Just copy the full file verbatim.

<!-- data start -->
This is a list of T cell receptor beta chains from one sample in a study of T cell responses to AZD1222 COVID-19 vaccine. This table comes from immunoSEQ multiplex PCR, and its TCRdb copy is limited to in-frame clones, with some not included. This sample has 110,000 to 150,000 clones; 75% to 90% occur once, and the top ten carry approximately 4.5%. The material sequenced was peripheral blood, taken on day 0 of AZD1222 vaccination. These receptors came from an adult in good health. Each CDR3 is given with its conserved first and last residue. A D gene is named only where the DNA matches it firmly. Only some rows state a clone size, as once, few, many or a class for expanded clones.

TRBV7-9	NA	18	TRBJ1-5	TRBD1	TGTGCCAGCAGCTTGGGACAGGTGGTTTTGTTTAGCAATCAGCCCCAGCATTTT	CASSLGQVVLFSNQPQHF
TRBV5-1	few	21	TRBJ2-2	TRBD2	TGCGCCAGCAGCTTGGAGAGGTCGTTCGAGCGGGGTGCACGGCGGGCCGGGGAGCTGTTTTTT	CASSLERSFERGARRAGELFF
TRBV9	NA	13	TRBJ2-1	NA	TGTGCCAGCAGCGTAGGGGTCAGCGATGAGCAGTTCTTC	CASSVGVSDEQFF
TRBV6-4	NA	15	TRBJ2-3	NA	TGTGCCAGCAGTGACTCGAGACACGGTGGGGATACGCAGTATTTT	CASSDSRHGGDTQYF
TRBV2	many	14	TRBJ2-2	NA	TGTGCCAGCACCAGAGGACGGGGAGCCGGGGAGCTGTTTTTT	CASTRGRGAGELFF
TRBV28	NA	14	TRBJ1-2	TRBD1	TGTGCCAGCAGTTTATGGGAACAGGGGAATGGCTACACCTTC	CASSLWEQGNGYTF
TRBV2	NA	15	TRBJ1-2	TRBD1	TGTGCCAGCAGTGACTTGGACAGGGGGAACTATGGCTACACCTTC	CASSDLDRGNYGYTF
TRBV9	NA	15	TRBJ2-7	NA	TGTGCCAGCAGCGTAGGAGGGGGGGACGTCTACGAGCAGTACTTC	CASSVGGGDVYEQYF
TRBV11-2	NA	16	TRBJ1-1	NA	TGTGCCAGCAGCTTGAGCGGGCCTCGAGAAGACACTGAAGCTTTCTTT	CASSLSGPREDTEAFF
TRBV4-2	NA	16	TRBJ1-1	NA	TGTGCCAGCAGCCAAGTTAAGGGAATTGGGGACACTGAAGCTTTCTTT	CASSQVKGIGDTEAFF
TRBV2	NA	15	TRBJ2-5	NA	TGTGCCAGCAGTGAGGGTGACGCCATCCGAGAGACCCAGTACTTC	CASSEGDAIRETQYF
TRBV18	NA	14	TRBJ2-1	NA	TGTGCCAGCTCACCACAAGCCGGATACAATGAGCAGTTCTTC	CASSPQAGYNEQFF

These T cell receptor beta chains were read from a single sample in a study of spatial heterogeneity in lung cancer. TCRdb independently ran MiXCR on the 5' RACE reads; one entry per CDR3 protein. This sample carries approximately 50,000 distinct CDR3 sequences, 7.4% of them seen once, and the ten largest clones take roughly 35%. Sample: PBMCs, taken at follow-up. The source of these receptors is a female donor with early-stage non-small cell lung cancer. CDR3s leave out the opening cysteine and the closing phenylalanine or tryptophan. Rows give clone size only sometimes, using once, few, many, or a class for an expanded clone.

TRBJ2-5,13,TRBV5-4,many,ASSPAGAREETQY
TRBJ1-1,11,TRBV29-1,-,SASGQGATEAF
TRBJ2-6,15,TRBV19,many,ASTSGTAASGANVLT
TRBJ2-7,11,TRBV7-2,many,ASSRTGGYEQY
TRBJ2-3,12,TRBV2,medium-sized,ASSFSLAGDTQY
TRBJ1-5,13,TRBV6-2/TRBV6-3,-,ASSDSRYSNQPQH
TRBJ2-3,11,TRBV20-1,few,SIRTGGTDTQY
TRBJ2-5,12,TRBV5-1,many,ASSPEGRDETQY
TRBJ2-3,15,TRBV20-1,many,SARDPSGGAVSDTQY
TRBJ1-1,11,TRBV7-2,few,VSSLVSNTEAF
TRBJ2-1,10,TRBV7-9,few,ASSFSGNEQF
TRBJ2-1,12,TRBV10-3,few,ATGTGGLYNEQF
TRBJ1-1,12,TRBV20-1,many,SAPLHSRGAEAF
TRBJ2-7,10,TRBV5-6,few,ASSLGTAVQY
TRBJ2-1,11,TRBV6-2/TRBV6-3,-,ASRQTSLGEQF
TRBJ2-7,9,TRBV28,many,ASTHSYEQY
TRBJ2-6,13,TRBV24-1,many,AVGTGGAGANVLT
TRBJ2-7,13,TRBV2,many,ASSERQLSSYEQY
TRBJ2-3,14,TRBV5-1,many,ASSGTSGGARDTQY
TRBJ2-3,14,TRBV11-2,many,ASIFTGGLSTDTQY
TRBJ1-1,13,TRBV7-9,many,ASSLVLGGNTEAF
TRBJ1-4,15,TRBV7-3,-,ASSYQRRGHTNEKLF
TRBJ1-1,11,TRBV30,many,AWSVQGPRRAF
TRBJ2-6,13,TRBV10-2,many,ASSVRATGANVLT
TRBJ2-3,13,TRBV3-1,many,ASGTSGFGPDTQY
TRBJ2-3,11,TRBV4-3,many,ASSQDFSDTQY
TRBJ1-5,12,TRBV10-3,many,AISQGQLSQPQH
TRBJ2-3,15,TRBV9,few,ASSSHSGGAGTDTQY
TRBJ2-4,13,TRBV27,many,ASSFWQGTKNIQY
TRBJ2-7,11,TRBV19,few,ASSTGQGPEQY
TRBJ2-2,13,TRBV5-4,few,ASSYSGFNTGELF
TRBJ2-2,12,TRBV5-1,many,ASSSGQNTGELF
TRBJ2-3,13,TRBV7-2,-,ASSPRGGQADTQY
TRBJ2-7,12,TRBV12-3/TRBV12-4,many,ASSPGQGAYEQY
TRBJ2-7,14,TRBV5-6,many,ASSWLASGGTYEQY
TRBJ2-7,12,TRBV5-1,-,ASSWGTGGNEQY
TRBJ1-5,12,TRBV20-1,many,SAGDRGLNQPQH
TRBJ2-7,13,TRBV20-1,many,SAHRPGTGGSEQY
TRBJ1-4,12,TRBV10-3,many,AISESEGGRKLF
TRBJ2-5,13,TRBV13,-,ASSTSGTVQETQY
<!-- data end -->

This is a list of T cell receptor beta chains from one sample in a study of T cell responses to AZD1222 COVID-19 vaccine. This table comes from immunoSEQ multiplex PCR, and its TCRdb copy is limited to in-frame clones, with some not included. This sample has 110,000 to 150,000 clones; 75% to 90% occur once, and the top ten carry approximately 4.5%. The material sequenced was peripheral blood, taken on day 0 of AZD1222 vaccination. These receptors came from an adult in good health. Each CDR3 is given with its conserved first and last residue. A D gene is named only where the DNA matches it firmly. Only some rows state a clone size, as once, few, many or a class for expanded clones.

TRBV7-9	NA	18	TRBJ1-5	TRBD1	TGTGCCAGCAGCTTGGGACAGGTGGTTTTGTTTAGCAATCAGCCCCAGCATTTT	CASSLGQVVLFSNQPQHF
TRBV5-1	few	21	TRBJ2-2	TRBD2	TGCGCCAGCAGCTTGGAGAGGTCGTTCGAGCGGGGTGCACGGCGGGCCGGGGAGCTGTTTTTT	CASSLERSFERGARRAGELFF
TRBV9	NA	13	TRBJ2-1	NA	TGTGCCAGCAGCGTAGGGGTCAGCGATGAGCAGTTCTTC	CASSVGVSDEQFF
TRBV6-4	NA	15	TRBJ2-3	NA	TGTGCCAGCAGTGACTCGAGACACGGTGGGGATACGCAGTATTTT	CASSDSRHGGDTQYF
TRBV2	many	14	TRBJ2-2	NA	TGTGCCAGCACCAGAGGACGGGGAGCCGGGGAGCTGTTTTTT	CASTRGRGAGELFF
TRBV28	NA	14	TRBJ1-2	TRBD1	TGTGCCAGCAGTTTATGGGAACAGGGGAATGGCTACACCTTC	CASSLWEQGNGYTF
TRBV2	NA	15	TRBJ1-2	TRBD1	TGTGCCAGCAGTGACTTGGACAGGGGGAACTATGGCTACACCTTC	CASSDLDRGNYGYTF
TRBV9	NA	15	TRBJ2-7	NA	TGTGCCAGCAGCGTAGGAGGGGGGGACGTCTACGAGCAGTACTTC	CASSVGGGDVYEQYF
TRBV11-2	NA	16	TRBJ1-1	NA	TGTGCCAGCAGCTTGAGCGGGCCTCGAGAAGACACTGAAGCTTTCTTT	CASSLSGPREDTEAFF
TRBV4-2	NA	16	TRBJ1-1	NA	TGTGCCAGCAGCCAAGTTAAGGGAATTGGGGACACTGAAGCTTTCTTT	CASSQVKGIGDTEAFF
TRBV2	NA	15	TRBJ2-5	NA	TGTGCCAGCAGTGAGGGTGACGCCATCCGAGAGACCCAGTACTTC	CASSEGDAIRETQYF
TRBV18	NA	14	TRBJ2-1	NA	TGTGCCAGCTCACCACAAGCCGGATACAATGAGCAGTTCTTC	CASSPQAGYNEQFF

These T cell receptor beta chains were read from a single sample in a study of spatial heterogeneity in lung cancer. TCRdb independently ran MiXCR on the 5' RACE reads; one entry per CDR3 protein. This sample carries approximately 50,000 distinct CDR3 sequences, 7.4% of them seen once, and the ten largest clones take roughly 35%. Sample: PBMCs, taken at follow-up. The source of these receptors is a female donor with early-stage non-small cell lung cancer. CDR3s leave out the opening cysteine and the closing phenylalanine or tryptophan. Rows give clone size only sometimes, using once, few, many, or a class for an expanded clone.

TRBJ2-5,13,TRBV5-4,many,ASSPAGAREETQY
TRBJ1-1,11,TRBV29-1,-,SASGQGATEAF
TRBJ2-6,15,TRBV19,many,ASTSGTAASGANVLT
TRBJ2-7,11,TRBV7-2,many,ASSRTGGYEQY
TRBJ2-3,12,TRBV2,medium-sized,ASSFSLAGDTQY
TRBJ1-5,13,TRBV6-2/TRBV6-3,-,ASSDSRYSNQPQH
TRBJ2-3,11,TRBV20-1,few,SIRTGGTDTQY
TRBJ2-5,12,TRBV5-1,many,ASSPEGRDETQY
TRBJ2-3,15,TRBV20-1,many,SARDPSGGAVSDTQY
TRBJ1-1,11,TRBV7-2,few,VSSLVSNTEAF
TRBJ2-1,10,TRBV7-9,few,ASSFSGNEQF
TRBJ2-1,12,TRBV10-3,few,ATGTGGLYNEQF
TRBJ1-1,12,TRBV20-1,many,SAPLHSRGAEAF
TRBJ2-7,10,TRBV5-6,few,ASSLGTAVQY
TRBJ2-1,11,TRBV6-2/TRBV6-3,-,ASRQTSLGEQF
TRBJ2-7,9,TRBV28,many,ASTHSYEQY
TRBJ2-6,13,TRBV24-1,many,AVGTGGAGANVLT
TRBJ2-7,13,TRBV2,many,ASSERQLSSYEQY
TRBJ2-3,14,TRBV5-1,many,ASSGTSGGARDTQY
TRBJ2-3,14,TRBV11-2,many,ASIFTGGLSTDTQY
TRBJ1-1,13,TRBV7-9,many,ASSLVLGGNTEAF
TRBJ1-4,15,TRBV7-3,-,ASSYQRRGHTNEKLF
TRBJ1-1,11,TRBV30,many,AWSVQGPRRAF
TRBJ2-6,13,TRBV10-2,many,ASSVRATGANVLT
TRBJ2-3,13,TRBV3-1,many,ASGTSGFGPDTQY
TRBJ2-3,11,TRBV4-3,many,ASSQDFSDTQY
TRBJ1-5,12,TRBV10-3,many,AISQGQLSQPQH
TRBJ2-3,15,TRBV9,few,ASSSHSGGAGTDTQY
TRBJ2-4,13,TRBV27,many,ASSFWQGTKNIQY
TRBJ2-7,11,TRBV19,few,ASSTGQGPEQY
TRBJ2-2,13,TRBV5-4,few,ASSYSGFNTGELF
TRBJ2-2,12,TRBV5-1,many,ASSSGQNTGELF
TRBJ2-3,13,TRBV7-2,-,ASSPRGGQADTQY
TRBJ2-7,12,TRBV12-3/TRBV12-4,many,ASSPGQGAYEQY
TRBJ2-7,14,TRBV5-6,many,ASSWLASGGTYEQY
TRBJ2-7,12,TRBV5-1,-,ASSWGTGGNEQY
TRBJ1-5,12,TRBV20-1,many,SAGDRGLNQPQH
TRBJ2-7,13,TRBV20-1,many,SAHRPGTGGSEQY
TRBJ1-4,12,TRBV10-3,many,AISESEGGRKLF
TRBJ2-5,13,TRBV13,-,ASSTSGTVQETQY